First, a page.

Taking into consideration the drive to transform the fintech ecosystem, devising contemporary acceleration strategies, democratic entrepreneurship qualities, and a knack for innovation, Nektarios Liolios has been recognized as an influential voice in banking. Nektarios is the Co-founder and CEO of Startupbootcamp FinTech, the organization behind the global industry-focused innovation programs.
Working to address the relationship between corporates and startups, Nektarios works closely with industry partners and investors around the world in key FinTech hubs including London, New York, Mexico City, Mumbai and Singapore. Driven by entrepreneurship, collaboration and the desire to change the industry, Nektarios is a global nomad, travel geek, and sneaker freaker.
“Since I stepped into the world of FinTech innovation almost a decade ago, on the surface it appears that we have come a long way, in reality, despite all the noise and #fintecheverywhere, I see so little of real change,” states Nektarios. He hopes that this will change over the next 10 years as corporates understand startups better and realize that these problems can be tackled.
Nektarios also comprehends that by listening to advice from outside the organization, based on experience and data, corporates can start to understand the importance of their role and how best to approach innovation.
Addressing the misinterpreted quality that startups deliver, Nektarios expresses, “We regularly hear banks complaining about how FinTech startups aren’t offering the right solutions that they can plug directly into their businesses. Many big financial services companies join an accelerator/incubator/lab as part of their quest to find these mythical problem-solving startups, but when one starts digging a little deeper it becomes very clear, very quickly that there is little understanding of the value that startups can actually provide.”
“Corporates need to understand that startups will not solve all of their problems. It is very rare to find anyone who has put in serious time and effort in trying to be strategic about innovation before getting started,” he adds.
According to Nektarios, what he’s missing most is the recognition that the large organizations need to work on themselves to be startup-ready, in the same way they expect the startups to be enterprise-ready. He expresses that when asked how organizations measure the success of their initiatives or what success looks like, the responses are generally a lot of corporate waffle.
He also asserts that most of these organizations don’t incentivize innovation across the ranks. “Saying that, we should give some credit to those banks that have created a meaningful innovation strategy and are embracing innovation better than others, but no one has really cracked it yet,” he adds.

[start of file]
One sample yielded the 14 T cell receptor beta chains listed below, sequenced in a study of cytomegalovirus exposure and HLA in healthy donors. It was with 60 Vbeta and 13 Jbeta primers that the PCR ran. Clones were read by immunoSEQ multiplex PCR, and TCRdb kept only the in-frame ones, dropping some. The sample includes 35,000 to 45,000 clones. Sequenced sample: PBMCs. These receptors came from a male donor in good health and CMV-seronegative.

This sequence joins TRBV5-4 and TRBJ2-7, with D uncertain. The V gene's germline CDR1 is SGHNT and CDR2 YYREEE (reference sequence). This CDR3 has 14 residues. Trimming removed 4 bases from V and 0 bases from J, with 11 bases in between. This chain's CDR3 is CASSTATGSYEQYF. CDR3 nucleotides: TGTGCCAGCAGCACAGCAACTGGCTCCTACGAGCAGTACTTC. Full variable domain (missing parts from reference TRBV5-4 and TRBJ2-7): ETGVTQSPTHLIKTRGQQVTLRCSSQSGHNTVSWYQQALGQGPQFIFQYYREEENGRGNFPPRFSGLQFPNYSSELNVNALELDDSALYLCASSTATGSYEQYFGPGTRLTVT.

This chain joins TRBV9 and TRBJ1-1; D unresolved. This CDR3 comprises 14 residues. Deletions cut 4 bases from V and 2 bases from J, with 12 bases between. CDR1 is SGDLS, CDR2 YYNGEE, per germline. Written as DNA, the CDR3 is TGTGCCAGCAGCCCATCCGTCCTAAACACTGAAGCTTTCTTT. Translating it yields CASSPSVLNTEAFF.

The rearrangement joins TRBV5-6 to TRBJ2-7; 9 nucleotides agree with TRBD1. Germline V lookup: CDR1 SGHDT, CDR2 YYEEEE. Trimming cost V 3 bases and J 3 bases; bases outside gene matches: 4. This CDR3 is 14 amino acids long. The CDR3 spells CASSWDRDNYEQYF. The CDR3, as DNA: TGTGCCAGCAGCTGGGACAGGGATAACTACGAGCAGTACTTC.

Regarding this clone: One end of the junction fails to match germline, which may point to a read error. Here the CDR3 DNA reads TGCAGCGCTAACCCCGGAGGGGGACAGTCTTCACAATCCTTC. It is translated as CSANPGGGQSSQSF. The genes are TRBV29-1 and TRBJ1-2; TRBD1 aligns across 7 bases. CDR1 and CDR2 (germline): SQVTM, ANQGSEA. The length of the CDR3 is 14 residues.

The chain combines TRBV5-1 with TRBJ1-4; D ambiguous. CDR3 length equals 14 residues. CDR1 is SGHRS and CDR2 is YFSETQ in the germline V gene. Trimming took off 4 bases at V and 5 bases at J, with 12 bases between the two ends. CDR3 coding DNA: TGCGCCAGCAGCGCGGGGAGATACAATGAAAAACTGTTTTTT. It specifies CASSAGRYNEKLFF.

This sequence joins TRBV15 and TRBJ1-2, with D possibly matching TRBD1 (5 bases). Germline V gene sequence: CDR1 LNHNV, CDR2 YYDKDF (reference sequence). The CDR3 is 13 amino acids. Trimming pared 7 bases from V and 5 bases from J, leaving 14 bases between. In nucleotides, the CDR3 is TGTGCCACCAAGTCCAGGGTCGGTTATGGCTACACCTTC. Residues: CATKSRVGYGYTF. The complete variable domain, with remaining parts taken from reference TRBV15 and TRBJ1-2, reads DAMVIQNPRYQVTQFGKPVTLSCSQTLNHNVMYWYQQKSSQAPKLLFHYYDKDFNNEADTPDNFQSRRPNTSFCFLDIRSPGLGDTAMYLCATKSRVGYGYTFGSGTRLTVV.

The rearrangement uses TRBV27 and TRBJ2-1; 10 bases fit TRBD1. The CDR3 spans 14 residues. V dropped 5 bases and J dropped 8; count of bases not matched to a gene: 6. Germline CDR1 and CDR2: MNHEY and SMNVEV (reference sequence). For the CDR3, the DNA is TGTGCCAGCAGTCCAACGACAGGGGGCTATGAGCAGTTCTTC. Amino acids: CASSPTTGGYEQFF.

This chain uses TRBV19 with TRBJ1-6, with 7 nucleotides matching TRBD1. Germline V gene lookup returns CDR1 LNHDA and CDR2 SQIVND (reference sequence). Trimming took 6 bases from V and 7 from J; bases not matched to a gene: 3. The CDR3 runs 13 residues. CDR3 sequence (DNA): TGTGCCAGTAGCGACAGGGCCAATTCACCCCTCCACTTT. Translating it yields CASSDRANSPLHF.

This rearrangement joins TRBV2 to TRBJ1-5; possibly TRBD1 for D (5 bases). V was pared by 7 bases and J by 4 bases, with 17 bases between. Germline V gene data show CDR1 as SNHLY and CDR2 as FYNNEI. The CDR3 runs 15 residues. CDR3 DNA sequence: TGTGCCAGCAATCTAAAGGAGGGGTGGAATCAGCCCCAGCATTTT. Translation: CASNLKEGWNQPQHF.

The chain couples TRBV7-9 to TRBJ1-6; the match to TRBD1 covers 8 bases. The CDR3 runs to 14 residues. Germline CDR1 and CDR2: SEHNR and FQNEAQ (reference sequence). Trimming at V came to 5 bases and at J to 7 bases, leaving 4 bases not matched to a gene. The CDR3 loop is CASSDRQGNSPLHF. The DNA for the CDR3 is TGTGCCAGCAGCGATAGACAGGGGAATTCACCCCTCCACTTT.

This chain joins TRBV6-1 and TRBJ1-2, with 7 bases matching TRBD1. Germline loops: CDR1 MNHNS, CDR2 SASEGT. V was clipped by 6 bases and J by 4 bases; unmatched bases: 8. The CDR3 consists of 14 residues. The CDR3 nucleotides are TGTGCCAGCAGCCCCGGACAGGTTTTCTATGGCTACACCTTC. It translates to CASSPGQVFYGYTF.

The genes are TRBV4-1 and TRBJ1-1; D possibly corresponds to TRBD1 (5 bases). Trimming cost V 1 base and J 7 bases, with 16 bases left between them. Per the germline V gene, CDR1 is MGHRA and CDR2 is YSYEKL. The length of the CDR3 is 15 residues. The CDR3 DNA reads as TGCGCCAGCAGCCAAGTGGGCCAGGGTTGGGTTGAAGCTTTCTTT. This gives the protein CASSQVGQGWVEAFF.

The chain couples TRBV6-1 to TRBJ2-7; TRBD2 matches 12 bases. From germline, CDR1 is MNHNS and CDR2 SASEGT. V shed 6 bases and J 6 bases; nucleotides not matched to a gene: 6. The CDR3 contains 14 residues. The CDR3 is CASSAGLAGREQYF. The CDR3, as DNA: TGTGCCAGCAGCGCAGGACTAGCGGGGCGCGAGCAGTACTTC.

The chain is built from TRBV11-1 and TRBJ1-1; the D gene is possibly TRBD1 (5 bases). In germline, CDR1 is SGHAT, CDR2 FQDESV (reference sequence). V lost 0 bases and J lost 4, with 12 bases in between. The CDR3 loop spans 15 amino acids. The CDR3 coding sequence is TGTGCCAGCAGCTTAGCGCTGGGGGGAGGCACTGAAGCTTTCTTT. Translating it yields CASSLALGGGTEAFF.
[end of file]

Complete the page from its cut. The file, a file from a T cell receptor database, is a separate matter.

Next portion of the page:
Corporates need to define what they want to change internally and acknowledge that this won’t happen without investing in changing the company culture is what Nektarios suggests. Embracing an R&D mentality which means trying multiple things at the same time, looking at failing as an important part of the process, and to find the one thing that will actually work is the key to bring about a change, according to him. Moreover, building a portfolio of different innovation initiatives, looking at the different innovation horizons, but also, being patient does the rest of the work, he says.
Nektarios asserts that most startups are not addressing the issues that are central to a bank’s P&L. Banks should focus on what they’re good at – be clear in what their core assets are and let others solve the problems they can’t focus on.
“Stop trying to do everything. It goes back to setting a clearer path – figure out what the end goal is and create a roadmap that will help get you there. If banks had a better idea as to what they were actually trying to achieve, they might be more patient and be prepared to experiment,” he advises.
Outside of financial services, some industries have started to get their heads around this. “Should we be looking outside of our own industry to learn how to address some of our pain points?” asks Nektarios. “Success and the real evolution of financial services will come from recognizing that startups can’t solve every problem. Some existing challenges can only be addressed by the incumbents. They have to ‘build it’ themselves but it has to happen, ‘startup-style’, whilst continuing to engage with startups for all the other things,” he asserts.
“For this to happen, a serious change internally within banks is required, and until then, we will continue to be frustrated that we’re not evolving as an industry and keeping up with the needs of the customer,” adds Nektarios.
A Radically Disruptive Organization
Startupbootcamp is continuously growing and expanding its global footprint. In FinTech alone, it has plans to continue to expand into new markets where the potential to be part of a FinTech hub is in foresight. The company is also continually looking at new ways to engage with customers by listening to the challenges and pain points and building new innovation program models to help address their key concerns.
Startupbootcamp focuses on finding synergies between emerging and established companies. It fine tunes each innovation program to enable corporate/startup collaboration. This allows its partners to find new lines of revenue, provide solutions for their customers, gain innovation insights, improve internal processes, and leapfrog competition by innovating faster.
Each program the organization conducts is supported by corporate partners who are offered the opportunity to gain access to a global pool of early and late stage technology startups. The company takes the guesswork, out of which startup would be the best fit for each business. Partners also benefit directly from its programs through innovation initiatives aimed at assisting with their own innovation pain points.